libptp is a Picture Transfer Protocol support library. It is used for downloading images from PTP cameras. It currently works with most modern cameras from the following vendor: Kodak, HP, Nikon, Canon, Panasonic, Olympus, Konica, Minolta, Fuji, Ricoh, and Sony. This package also contains "ptpcam", the tool used to tweak camera properties and perform some basic operations.
Eckbox is van Eck Phreaking tool that interprets a radio signal emanating from a computer's monitor to recreate the image (in black and white) that is displayed on it. It could be used as a valuable security tool for testing otherwise secure computers or for developing hardware and software to counter this type of remote shoulder-surfing. It is not intended to be used for illegal purposes, and includes information on the hardware required.
iOta (Image Organization Tool and Archiver) is a tool to manage, organize, index, archive, and Web-publish your digital photography collection. It is backed by a BerkeleyDB database. The KDE/QT based front-end is designed to be simple, yet powerful. iOta allows the user to generate, uniquely rename, and index images to an embedded database. The user can also caption and describe each image, generate thumbnails and browsable HTML indexes, archive directories of images onto CDR, and search and edit properties of each photograph in the user's collection. In addition, all this information also travels with the image itself in the thumbnail EXIF header.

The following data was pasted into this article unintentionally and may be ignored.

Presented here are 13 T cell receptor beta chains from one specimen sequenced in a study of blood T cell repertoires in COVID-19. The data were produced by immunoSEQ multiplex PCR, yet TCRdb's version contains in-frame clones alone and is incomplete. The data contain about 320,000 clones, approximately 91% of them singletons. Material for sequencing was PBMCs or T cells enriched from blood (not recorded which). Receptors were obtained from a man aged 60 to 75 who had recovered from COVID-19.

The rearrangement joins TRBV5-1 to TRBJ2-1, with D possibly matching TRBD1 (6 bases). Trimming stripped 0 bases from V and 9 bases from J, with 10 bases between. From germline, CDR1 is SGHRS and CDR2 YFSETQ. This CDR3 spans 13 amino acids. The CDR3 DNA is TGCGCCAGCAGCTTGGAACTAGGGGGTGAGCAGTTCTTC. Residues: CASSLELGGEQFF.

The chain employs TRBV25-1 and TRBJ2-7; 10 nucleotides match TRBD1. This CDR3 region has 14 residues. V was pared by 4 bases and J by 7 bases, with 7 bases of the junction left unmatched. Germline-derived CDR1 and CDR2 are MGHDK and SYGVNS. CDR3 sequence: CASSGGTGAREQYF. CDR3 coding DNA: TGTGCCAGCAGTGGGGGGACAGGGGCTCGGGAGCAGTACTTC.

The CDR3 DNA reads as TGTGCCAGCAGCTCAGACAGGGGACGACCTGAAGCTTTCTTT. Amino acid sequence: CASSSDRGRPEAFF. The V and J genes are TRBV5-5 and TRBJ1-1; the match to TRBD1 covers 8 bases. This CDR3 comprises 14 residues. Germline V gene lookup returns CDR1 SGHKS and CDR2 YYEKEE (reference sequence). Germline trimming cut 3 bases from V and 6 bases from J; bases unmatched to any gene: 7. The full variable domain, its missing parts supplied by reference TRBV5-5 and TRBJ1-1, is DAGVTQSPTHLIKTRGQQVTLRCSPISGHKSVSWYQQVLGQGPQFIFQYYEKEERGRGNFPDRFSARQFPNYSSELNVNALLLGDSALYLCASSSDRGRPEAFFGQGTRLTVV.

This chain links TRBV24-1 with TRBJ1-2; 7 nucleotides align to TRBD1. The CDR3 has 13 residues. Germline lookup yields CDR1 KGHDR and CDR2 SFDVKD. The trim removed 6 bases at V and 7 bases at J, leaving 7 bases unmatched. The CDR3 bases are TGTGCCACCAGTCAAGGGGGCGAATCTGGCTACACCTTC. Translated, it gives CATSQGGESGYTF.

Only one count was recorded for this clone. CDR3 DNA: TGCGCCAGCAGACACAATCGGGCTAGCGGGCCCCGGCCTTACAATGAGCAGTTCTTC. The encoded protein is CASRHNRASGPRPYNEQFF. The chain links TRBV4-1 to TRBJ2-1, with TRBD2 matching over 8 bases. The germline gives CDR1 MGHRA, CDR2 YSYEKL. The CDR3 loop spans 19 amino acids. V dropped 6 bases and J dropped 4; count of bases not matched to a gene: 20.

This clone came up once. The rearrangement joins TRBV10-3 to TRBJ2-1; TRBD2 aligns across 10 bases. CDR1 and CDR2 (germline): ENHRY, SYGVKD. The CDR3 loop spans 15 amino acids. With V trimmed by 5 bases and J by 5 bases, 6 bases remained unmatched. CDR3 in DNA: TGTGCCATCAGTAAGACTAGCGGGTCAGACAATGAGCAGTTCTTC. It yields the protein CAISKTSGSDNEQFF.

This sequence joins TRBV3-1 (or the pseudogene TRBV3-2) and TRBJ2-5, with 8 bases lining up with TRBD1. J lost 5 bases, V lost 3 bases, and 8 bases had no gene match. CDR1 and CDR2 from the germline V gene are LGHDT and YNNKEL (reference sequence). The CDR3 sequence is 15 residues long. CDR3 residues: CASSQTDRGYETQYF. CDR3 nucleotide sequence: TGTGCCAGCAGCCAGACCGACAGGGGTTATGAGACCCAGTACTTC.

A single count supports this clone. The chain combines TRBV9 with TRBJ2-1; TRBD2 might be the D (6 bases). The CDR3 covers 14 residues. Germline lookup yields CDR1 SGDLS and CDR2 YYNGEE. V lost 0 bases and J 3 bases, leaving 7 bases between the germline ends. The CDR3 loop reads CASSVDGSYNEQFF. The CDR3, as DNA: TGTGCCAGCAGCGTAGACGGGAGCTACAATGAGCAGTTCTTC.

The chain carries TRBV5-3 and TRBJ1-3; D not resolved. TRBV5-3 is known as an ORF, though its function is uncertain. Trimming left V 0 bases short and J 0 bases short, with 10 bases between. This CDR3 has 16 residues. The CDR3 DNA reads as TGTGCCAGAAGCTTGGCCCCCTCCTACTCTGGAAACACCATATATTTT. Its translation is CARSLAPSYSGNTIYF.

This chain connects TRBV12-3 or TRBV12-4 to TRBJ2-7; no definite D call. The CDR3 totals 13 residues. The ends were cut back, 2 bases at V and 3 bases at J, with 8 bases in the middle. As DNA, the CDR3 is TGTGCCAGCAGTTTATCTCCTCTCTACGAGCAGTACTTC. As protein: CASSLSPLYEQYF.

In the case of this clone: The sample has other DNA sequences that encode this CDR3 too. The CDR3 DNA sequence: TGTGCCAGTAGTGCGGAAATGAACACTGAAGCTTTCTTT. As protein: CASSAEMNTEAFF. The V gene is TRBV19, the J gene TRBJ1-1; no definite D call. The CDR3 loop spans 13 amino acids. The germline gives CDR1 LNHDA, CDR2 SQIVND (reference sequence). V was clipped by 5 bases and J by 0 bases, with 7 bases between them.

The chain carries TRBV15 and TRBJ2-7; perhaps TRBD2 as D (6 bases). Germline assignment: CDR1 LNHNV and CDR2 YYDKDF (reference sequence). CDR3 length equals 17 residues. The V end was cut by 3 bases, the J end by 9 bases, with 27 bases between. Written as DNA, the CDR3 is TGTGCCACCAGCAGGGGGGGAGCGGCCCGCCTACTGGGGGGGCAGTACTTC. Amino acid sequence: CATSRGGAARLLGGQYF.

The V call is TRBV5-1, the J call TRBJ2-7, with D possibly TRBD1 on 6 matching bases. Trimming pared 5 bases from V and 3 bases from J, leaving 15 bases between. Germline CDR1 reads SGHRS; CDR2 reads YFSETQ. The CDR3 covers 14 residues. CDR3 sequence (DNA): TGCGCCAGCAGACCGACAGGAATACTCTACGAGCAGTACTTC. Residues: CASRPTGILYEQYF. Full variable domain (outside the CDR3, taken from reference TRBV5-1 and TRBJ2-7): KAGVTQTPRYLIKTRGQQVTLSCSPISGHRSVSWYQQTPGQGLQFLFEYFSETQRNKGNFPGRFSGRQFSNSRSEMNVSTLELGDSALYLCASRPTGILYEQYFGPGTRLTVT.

The main part of av_convert is a C++ API for accessing audio/video files (AVI, Quicktime, YUV4MPEG stream, WAV, etc.). This functionality is provided by a library and a set of plugin modules for I/O backends and audio/video codecs. Using this library, "av_convert" can convert between these file formats and provide basic editing functions, such as cutting parts of different video sources to one destination. The included program "av_rec" can record real-time video from a v4l-video-source with A/V sync.
Optar is a software codec that generates 2D bar codes for data storage on paper using a black and white laser printer and scanner. It fits 200kB on an A4 page, uses Golay forward error correction codes to ensure reliability, and can also be used to store data on photographic film.